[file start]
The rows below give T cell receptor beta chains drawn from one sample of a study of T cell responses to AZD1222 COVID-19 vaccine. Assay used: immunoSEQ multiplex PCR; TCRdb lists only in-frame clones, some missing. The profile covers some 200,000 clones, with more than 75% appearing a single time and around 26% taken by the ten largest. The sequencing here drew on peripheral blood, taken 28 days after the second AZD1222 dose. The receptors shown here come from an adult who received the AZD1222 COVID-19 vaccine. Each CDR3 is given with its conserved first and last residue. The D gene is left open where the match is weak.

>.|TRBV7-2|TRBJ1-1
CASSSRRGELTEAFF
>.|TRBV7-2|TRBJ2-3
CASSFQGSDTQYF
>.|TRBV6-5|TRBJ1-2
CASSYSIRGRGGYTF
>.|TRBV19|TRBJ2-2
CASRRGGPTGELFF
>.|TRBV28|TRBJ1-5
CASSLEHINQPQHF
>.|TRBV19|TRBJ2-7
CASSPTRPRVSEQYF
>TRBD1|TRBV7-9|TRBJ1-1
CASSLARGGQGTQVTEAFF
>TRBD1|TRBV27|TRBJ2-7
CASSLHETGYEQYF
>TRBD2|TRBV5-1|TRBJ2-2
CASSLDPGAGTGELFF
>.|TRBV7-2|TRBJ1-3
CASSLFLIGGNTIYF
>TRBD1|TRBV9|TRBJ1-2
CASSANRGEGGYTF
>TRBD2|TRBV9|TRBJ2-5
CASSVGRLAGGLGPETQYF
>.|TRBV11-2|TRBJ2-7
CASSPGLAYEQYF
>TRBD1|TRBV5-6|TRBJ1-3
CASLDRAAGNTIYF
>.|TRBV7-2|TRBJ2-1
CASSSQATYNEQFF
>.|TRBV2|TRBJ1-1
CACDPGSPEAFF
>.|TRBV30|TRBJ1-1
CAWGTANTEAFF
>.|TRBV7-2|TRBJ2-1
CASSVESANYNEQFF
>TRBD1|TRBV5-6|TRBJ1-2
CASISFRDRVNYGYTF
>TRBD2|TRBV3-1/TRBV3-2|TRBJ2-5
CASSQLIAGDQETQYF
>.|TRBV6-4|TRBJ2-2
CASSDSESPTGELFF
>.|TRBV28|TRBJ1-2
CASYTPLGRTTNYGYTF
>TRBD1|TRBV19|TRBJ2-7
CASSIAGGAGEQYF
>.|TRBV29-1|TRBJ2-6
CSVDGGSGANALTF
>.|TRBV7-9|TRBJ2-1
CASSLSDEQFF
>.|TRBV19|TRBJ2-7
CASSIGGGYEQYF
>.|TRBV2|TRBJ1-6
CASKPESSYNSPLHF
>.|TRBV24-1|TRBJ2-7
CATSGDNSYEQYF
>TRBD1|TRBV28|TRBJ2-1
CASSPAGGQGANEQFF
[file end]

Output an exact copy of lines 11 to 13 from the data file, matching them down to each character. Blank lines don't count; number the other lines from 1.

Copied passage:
CASSLEHINQPQHF
>.|TRBV19|TRBJ2-7
CASSPTRPRVSEQYF